"I have no gripes whatsoever! I think it's because I worked with some really large arseholes in the automotive industry before PR, and in comparison everyone is so lovely. I can't wait to hear everyone's elses gripes though!"

Thanks to everyone who contributed - see you next week!

xxx Tiff


  1. This comment has been removed by the author.

  2. Thanks Tiff, refreshing to see the PRs' side of this story told.

    Whilst we may not work for the same side, our industries are undeniably intertwined. Over the years I have learnt lots about what to do and what not to do by paying attention to journalists in their articles, blog posts and presentations about how PRs should interact with them.

    I hope journalists can benefit in a similar way from this post.

    My guess is your gripe was the story about journalists not responding even with an X?

    Matthew Gain -

  3. What annoys journalists about PR people.
    - Not responding to journalists when they contact PR people.
    - Not allowing us to speak to the interviewee.
    - Delaying return of content if you have asked to check it.
    - Not allowing us to speak to you or the interviewee by phone - Government PR people.

    Carole Goldsmith International Journalist, Trainer, PR consultant and Business Mentor

  4. I agree with Carole Goldsmith but would like to add more things that annoy us journos:
    - deliberately waiting til 1 minue before deadline before responding to answers, knowing we won't have time to question further or verify the response/seek an opposing view.
    - providing written statements that do not sound like conversation: its obvious its scripted, not told to us over the phone/in person, so we won't run it.
    - and reiterating how all PR should make it their number 1 priority to reguarly check which journos are working where and on what round - we do change.

  5. totally agree with you Carole & Louise - hence the previous week's blog topic was Media vs PRs! This blog was the PR response :) xx

  6. Can I add, as a journalist - I try to be completely honest and tell PR people that I'm not interested in running things and why, but 9 times out of 10 they argue with me. Often quite aggressively. On deadline.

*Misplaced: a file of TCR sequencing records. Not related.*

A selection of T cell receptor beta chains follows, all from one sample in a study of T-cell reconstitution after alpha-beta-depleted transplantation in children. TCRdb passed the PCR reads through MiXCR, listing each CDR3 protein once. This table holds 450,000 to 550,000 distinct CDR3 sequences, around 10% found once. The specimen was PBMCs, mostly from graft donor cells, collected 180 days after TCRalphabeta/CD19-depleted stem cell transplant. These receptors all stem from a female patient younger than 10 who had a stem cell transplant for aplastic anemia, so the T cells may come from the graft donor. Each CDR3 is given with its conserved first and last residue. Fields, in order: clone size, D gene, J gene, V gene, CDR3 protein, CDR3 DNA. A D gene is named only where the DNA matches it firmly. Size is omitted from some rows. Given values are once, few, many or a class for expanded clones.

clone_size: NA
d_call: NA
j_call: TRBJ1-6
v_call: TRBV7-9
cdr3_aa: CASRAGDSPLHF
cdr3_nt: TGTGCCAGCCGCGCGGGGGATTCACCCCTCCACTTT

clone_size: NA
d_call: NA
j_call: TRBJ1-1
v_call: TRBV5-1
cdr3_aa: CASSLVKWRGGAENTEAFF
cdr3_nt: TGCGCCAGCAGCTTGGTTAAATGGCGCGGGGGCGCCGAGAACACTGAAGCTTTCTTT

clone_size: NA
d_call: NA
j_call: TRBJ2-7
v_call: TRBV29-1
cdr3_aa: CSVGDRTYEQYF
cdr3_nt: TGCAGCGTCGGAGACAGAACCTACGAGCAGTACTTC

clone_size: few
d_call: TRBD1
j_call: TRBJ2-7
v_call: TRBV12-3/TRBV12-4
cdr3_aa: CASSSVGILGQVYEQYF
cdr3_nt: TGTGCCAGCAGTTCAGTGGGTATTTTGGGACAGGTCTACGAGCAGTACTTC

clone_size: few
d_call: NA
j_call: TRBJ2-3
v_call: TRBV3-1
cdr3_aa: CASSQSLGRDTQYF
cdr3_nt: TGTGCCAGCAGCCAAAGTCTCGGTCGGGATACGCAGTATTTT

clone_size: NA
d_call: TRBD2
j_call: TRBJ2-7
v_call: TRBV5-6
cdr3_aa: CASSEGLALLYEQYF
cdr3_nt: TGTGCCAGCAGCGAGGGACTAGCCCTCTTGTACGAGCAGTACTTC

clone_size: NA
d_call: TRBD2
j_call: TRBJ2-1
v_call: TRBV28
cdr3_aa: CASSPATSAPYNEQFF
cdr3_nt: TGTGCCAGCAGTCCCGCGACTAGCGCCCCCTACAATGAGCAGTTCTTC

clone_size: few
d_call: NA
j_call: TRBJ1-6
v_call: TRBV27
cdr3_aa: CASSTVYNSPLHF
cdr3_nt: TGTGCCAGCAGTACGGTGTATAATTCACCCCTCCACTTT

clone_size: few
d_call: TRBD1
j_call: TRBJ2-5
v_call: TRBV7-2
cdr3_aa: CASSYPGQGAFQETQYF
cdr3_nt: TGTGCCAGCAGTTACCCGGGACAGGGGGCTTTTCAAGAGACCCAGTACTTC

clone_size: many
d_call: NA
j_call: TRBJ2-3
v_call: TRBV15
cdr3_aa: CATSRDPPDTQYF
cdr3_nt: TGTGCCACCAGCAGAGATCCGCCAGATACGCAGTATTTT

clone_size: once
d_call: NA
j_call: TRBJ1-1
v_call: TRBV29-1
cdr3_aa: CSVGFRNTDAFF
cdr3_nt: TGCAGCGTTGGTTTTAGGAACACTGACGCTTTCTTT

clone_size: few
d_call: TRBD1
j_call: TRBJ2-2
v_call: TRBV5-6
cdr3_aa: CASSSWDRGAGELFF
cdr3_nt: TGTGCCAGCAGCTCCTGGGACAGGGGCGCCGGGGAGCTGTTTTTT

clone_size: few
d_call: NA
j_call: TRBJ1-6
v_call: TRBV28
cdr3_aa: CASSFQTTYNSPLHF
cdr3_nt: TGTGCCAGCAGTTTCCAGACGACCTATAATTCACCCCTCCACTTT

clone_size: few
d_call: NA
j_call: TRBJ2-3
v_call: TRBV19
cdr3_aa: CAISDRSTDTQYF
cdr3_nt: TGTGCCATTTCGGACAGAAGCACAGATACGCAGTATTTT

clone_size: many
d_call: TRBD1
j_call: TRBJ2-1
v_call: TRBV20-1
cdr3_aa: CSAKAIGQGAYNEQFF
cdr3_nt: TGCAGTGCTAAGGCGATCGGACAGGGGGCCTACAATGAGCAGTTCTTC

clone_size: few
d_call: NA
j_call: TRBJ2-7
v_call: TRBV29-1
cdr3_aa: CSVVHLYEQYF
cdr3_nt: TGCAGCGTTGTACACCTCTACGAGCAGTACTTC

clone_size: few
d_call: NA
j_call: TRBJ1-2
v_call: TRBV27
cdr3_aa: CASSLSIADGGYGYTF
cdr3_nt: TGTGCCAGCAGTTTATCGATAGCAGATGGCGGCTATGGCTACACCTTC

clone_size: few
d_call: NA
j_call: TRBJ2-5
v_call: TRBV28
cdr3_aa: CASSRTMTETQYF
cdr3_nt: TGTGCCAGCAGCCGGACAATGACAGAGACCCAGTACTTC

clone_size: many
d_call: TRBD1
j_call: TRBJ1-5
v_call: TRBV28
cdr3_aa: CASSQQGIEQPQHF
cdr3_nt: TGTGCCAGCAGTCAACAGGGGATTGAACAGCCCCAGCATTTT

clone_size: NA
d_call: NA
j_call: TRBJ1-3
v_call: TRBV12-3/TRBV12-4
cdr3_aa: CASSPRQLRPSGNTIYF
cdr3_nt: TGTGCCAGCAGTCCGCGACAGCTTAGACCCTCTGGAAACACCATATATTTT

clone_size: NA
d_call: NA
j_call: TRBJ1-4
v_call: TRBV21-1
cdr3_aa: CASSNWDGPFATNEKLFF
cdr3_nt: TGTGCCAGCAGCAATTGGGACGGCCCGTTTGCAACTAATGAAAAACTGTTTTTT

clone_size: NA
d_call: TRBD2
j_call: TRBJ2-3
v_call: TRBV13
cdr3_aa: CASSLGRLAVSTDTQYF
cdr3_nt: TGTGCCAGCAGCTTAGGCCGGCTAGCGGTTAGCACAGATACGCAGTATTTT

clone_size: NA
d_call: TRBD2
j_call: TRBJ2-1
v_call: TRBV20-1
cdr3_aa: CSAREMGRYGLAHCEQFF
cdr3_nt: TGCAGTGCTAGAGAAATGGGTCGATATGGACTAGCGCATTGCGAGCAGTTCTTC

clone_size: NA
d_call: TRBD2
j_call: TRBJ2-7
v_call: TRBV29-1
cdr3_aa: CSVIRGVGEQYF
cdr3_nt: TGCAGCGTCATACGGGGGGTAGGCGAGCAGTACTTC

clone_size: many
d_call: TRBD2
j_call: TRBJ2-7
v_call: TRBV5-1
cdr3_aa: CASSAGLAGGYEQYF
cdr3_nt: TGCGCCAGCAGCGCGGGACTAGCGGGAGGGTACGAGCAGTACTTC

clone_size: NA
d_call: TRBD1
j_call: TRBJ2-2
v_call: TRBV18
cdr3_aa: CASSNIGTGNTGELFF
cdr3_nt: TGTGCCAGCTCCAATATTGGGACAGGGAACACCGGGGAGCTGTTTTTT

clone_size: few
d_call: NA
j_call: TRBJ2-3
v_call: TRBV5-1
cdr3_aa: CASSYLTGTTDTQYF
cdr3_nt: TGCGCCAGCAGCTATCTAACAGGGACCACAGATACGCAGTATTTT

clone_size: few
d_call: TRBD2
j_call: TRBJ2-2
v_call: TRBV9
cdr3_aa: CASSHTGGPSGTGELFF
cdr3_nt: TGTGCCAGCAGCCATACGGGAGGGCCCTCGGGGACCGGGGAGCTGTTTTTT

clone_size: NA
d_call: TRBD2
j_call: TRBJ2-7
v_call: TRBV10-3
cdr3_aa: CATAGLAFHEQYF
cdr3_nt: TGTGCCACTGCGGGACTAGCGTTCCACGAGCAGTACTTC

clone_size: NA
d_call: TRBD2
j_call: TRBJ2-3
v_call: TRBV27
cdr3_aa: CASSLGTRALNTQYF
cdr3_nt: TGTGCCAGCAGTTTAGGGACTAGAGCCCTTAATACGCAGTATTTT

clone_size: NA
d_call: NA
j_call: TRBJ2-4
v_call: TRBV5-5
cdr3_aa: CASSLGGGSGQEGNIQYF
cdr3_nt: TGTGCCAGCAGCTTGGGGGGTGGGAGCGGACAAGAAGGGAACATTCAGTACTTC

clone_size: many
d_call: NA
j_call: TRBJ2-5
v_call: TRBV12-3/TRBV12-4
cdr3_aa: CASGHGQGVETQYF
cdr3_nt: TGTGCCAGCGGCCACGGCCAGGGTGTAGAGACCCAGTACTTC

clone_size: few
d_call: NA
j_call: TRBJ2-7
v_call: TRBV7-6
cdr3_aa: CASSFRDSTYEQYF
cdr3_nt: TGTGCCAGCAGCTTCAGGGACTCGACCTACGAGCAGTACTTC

And invariably, the words trotted out at some point will be "I think your readers will be interested in this", as though they are some magic spell that will bend me to their clients' will.

  7. I appreciate this post and agree on the need to hold hands/sing Kumbaya when all's done. I have never once looked back on this career path I've fallen in love with & have a lot of mutual respect for my colleagues in the industry - yes, I do see journalists as my colleagues.

    we (as PR ppl) do our best to research what would be of relevance to what you write about. throw us a bone from time to time (as I see this with Singapore media) do read up a little as well on the topic before you turn up for the interview. That way, no one ends up looking like Eddie Murphy's character from Shrek and we each get a win-win situation.

  8. I've just stumbled upon this. I'm in the US, so it might be a bit different here, but I have to say I have three very large gripes:

    1. I am not stupid. I majored in journalism; I've written stories for newspapers. Basically, I've done what you've done. I have the same degree you have, I just chose a different career path. Please stop speaking to me as though I'm an idiot and undeserving of your time.

    2. Just like you have to answer to an editor, I have boss and a client. I have to tell them the status of my pitching, follow up and stories in progress. I usually try to follow up in a polite way, but please keep in mind, I'm required to do it.

    3. This is my biggest. My client offers a service in return for the story. Therefore, once you've accepted the service, I need you to keep me updated about the status of the story whether it's positive or negative. I think it's only fair - I've given you something, you can simply keep me up-to-date. If the story gets cut, no problem, it happens, just tell me instead of ignoring me.

  9. Is there any point in either side highlighting the random or repeated shortcomings of the other? The finger pointing doesn't lead to increased collegiality or co-operation it simply widens the divide.

    I think a lot of the flak that PR people get from journalists is often really frustration with the organisation (meaning the client) and not the individual. It is the PR person's job to take this on the chin and remain professional.

    I don't think that a journalist that fails to respond to a media pitch can be justified as a #JournoFail. I would argue that its a #PRfail or #Pitchfail or #RelationshipFail (that's assuming that you have a Relationship).